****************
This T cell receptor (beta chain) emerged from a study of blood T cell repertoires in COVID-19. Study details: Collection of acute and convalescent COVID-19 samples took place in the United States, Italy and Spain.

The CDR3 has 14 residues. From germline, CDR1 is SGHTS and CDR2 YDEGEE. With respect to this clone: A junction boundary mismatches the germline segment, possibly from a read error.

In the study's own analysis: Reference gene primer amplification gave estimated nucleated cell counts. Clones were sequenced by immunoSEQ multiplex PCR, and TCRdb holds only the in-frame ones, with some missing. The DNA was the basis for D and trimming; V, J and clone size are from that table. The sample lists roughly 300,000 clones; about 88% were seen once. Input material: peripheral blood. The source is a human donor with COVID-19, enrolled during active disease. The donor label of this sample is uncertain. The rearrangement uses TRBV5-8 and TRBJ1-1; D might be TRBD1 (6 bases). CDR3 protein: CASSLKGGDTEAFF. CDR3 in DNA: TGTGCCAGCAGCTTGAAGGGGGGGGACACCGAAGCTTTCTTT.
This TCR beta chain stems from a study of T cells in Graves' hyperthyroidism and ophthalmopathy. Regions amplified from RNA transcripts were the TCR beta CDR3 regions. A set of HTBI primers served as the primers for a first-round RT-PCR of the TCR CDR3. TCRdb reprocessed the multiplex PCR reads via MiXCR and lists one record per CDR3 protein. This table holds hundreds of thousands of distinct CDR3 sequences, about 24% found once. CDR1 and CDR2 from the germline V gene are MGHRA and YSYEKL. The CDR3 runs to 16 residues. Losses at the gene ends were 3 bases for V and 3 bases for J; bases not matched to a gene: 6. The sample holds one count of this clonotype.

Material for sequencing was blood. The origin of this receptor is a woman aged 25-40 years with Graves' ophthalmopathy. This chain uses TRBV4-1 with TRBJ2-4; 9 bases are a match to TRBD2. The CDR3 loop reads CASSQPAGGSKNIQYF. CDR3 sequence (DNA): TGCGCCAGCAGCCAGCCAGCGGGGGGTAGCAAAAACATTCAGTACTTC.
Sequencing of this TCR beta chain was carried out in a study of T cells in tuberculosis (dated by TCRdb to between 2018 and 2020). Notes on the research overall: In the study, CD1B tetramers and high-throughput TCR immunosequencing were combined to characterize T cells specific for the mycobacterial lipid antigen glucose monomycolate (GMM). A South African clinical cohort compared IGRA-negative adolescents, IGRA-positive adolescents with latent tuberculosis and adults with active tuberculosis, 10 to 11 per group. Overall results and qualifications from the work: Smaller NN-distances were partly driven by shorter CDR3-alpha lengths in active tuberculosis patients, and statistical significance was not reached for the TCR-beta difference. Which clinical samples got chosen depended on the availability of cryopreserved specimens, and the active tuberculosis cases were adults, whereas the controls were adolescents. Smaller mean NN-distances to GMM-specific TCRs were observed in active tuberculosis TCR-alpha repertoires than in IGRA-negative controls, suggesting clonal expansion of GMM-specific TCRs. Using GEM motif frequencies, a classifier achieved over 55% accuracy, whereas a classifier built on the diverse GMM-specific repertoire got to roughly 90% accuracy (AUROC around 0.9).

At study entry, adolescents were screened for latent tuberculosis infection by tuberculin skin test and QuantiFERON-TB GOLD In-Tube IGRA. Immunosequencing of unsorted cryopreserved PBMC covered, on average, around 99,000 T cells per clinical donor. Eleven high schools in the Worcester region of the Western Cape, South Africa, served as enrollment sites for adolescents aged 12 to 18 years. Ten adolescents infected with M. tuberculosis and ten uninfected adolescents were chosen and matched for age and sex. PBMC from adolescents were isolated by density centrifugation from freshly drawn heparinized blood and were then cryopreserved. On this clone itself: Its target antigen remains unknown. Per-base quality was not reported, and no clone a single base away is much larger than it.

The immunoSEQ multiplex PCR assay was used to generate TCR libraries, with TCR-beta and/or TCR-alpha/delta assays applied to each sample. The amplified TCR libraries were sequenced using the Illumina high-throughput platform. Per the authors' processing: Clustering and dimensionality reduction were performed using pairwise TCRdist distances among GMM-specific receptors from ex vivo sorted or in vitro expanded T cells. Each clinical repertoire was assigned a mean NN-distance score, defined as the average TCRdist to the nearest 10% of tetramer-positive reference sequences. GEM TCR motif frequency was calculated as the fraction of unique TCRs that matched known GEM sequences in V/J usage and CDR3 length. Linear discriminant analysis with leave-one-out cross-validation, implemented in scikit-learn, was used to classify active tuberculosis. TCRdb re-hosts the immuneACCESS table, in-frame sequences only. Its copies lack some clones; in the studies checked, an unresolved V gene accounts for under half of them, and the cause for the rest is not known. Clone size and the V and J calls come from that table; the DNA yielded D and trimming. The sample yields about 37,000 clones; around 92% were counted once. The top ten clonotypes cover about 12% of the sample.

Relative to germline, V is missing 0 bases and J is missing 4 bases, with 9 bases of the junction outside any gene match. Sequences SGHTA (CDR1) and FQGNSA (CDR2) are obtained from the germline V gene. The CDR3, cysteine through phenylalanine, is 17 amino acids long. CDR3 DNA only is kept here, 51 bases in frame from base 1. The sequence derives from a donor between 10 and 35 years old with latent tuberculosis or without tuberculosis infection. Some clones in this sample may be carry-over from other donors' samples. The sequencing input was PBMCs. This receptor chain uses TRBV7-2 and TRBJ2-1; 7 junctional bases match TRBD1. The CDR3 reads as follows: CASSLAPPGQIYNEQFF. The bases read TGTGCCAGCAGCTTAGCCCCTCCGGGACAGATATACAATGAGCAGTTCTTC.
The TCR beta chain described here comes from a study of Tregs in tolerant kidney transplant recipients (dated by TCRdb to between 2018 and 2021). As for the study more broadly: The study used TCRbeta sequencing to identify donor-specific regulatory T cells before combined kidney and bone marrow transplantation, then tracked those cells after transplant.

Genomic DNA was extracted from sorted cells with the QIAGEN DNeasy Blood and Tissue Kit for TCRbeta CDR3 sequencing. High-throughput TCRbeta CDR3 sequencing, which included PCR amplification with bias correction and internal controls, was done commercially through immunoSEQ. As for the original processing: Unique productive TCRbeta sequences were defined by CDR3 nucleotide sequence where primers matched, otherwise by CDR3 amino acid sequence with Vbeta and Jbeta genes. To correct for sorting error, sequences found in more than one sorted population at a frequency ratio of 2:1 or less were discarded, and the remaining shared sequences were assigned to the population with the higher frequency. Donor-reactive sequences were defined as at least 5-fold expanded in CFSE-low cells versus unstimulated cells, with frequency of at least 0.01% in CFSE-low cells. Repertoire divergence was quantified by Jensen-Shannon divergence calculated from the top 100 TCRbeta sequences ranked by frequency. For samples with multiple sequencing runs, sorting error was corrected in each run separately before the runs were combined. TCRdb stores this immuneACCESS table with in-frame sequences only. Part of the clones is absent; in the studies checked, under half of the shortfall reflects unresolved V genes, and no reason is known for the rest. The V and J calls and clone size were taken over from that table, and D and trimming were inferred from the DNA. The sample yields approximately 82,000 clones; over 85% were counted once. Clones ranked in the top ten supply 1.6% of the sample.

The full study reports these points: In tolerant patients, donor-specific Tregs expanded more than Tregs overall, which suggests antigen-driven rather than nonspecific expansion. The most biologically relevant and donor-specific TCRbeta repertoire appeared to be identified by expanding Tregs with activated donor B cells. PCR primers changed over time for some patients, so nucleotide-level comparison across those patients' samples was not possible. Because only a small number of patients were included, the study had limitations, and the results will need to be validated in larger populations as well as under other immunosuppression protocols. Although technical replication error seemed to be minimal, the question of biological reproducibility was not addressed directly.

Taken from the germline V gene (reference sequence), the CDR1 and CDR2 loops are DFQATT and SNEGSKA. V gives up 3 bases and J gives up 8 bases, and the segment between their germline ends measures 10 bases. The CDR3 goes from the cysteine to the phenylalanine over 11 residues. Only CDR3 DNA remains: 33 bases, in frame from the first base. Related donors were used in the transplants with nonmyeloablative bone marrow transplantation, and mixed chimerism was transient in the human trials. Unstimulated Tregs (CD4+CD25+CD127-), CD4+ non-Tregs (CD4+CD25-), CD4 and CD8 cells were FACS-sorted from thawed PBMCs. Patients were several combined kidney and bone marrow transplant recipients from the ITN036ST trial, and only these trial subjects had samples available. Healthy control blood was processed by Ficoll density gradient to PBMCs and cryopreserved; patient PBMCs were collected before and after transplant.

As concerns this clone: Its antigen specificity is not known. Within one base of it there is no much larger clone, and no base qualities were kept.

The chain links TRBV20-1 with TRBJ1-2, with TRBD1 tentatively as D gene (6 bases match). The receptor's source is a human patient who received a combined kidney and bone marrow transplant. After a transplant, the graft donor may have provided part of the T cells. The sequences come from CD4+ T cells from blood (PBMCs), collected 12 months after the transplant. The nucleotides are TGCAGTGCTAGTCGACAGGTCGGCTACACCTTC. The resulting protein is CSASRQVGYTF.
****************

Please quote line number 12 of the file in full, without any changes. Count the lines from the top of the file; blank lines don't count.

The full study reports these points: In tolerant patients, donor-specific Tregs expanded more than Tregs overall, which suggests antigen-driven rather than nonspecific expansion. The most biologically relevant and donor-specific TCRbeta repertoire appeared to be identified by expanding Tregs with activated donor B cells. PCR primers changed over time for some patients, so nucleotide-level comparison across those patients' samples was not possible. Because only a small number of patients were included, the study had limitations, and the results will need to be validated in larger populations as well as under other immunosuppression protocols. Although technical replication error seemed to be minimal, the question of biological reproducibility was not addressed directly.